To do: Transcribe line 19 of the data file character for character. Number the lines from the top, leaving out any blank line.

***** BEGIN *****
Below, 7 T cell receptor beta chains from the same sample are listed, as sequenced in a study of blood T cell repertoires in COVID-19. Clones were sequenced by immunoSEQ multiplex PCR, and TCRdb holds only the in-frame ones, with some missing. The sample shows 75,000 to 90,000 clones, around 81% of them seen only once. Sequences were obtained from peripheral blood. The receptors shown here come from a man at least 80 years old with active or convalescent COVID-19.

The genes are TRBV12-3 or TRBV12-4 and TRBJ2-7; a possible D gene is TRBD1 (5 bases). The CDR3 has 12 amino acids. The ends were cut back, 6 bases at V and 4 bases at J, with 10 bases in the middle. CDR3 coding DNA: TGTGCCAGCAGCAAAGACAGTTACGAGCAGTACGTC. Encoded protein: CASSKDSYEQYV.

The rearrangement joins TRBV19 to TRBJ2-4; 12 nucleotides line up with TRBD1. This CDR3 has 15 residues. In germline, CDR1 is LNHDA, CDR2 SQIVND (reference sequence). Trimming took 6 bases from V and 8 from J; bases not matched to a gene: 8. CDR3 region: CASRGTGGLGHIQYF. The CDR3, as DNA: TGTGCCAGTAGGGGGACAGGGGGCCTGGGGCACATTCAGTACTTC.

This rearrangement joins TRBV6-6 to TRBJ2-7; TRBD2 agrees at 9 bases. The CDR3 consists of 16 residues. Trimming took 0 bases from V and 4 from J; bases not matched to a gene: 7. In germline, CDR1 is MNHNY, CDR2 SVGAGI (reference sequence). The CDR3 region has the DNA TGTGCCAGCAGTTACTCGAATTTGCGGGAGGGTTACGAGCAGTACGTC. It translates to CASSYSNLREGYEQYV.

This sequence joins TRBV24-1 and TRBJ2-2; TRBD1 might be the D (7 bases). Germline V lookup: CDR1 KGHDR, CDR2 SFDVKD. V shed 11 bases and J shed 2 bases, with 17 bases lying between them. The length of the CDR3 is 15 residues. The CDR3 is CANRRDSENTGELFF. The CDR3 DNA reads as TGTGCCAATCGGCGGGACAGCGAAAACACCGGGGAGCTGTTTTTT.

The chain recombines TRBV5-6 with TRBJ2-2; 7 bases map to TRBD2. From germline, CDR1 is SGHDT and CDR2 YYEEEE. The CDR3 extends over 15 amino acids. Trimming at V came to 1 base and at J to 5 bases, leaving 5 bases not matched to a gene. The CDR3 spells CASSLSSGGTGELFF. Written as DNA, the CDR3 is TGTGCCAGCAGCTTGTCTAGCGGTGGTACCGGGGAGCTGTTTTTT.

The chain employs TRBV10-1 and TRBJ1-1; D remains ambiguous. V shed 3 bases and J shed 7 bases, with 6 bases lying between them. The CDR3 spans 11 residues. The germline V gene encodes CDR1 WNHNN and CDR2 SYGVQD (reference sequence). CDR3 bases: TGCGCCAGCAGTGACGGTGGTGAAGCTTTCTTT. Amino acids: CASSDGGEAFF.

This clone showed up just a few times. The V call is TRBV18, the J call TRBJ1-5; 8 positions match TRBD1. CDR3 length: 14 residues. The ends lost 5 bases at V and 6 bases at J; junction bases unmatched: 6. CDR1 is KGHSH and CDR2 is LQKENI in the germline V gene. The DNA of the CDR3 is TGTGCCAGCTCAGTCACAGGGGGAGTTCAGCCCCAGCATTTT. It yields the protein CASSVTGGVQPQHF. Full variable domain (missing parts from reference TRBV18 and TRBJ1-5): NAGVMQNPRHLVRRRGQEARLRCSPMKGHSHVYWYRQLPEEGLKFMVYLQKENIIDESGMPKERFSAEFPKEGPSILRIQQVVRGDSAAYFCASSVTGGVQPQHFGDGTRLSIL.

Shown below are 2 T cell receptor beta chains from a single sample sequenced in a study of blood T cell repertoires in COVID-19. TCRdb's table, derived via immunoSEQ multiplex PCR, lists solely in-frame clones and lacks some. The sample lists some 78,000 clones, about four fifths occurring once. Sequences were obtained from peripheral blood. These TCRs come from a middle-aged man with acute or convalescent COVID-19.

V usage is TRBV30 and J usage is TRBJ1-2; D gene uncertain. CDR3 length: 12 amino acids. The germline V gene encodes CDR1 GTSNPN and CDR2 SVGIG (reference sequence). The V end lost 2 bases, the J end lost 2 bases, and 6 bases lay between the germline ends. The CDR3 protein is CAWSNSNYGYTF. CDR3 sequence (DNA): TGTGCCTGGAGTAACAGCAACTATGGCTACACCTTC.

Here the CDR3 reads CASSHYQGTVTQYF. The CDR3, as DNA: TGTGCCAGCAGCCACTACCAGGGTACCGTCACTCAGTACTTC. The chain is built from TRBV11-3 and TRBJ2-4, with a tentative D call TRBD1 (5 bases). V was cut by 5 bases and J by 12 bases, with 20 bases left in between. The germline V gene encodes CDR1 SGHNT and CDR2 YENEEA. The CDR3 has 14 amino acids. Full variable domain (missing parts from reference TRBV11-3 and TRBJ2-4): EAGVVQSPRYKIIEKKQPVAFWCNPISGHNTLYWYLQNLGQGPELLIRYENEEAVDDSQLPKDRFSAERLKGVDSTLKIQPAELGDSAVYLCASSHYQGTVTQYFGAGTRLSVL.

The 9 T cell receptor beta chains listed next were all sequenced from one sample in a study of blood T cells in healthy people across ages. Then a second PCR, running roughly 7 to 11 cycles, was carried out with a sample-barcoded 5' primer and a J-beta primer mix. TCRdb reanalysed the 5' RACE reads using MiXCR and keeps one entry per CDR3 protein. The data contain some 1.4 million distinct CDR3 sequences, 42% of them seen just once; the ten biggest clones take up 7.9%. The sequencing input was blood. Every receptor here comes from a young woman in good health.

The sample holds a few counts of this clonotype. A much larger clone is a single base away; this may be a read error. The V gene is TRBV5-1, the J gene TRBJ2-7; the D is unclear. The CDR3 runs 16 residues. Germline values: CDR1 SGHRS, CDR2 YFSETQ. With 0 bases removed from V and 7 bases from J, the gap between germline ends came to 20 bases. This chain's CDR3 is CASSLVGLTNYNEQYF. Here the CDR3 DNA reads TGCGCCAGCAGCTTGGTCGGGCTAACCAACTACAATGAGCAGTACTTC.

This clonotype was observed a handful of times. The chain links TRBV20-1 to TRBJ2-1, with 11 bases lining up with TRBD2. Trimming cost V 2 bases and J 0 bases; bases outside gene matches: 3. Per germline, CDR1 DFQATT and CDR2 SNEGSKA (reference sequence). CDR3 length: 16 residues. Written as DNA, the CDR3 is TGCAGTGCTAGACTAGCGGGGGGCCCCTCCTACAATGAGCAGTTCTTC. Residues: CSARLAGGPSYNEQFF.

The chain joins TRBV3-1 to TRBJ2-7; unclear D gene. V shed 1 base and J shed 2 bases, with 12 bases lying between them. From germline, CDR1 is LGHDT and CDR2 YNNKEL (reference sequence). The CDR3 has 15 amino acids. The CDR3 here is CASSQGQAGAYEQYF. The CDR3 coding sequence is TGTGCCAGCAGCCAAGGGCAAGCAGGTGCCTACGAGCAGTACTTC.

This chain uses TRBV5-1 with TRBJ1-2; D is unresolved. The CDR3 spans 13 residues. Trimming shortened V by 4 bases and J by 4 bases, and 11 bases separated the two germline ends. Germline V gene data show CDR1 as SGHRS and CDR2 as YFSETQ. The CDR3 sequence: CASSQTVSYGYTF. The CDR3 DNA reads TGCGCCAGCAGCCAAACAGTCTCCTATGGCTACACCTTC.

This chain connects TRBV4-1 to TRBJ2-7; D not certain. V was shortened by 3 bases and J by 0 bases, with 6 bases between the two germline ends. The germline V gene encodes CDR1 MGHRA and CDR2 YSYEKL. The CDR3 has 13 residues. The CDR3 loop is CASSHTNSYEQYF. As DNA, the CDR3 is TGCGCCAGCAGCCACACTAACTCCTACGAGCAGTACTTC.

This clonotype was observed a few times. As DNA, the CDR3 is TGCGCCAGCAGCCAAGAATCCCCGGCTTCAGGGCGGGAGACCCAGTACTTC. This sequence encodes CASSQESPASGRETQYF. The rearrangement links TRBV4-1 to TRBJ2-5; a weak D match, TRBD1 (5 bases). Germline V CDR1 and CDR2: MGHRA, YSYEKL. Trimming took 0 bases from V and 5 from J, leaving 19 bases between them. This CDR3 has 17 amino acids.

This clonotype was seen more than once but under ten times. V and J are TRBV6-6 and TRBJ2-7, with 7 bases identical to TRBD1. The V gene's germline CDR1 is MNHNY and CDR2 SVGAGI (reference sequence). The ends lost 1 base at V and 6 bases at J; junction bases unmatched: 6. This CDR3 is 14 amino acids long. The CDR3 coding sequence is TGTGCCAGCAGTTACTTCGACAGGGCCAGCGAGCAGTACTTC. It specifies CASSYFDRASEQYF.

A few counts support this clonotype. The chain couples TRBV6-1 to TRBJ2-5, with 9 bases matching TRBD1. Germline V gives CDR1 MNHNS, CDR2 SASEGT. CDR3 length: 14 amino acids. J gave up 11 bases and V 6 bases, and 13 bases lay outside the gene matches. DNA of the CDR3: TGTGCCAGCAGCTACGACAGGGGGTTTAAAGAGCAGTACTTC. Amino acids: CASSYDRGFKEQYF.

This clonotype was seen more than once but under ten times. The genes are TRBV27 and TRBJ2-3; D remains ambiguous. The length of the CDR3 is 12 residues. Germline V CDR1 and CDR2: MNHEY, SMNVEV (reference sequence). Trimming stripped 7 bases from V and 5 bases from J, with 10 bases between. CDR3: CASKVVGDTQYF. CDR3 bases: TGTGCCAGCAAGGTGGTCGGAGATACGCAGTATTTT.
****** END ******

This clonotype was seen more than once but under ten times. V and J are TRBV6-6 and TRBJ2-7, with 7 bases identical to TRBD1. The V gene's germline CDR1 is MNHNY and CDR2 SVGAGI (reference sequence). The ends lost 1 base at V and 6 bases at J; junction bases unmatched: 6. This CDR3 is 14 amino acids long. The CDR3 coding sequence is TGTGCCAGCAGTTACTTCGACAGGGCCAGCGAGCAGTACTTC. It specifies CASSYFDRASEQYF.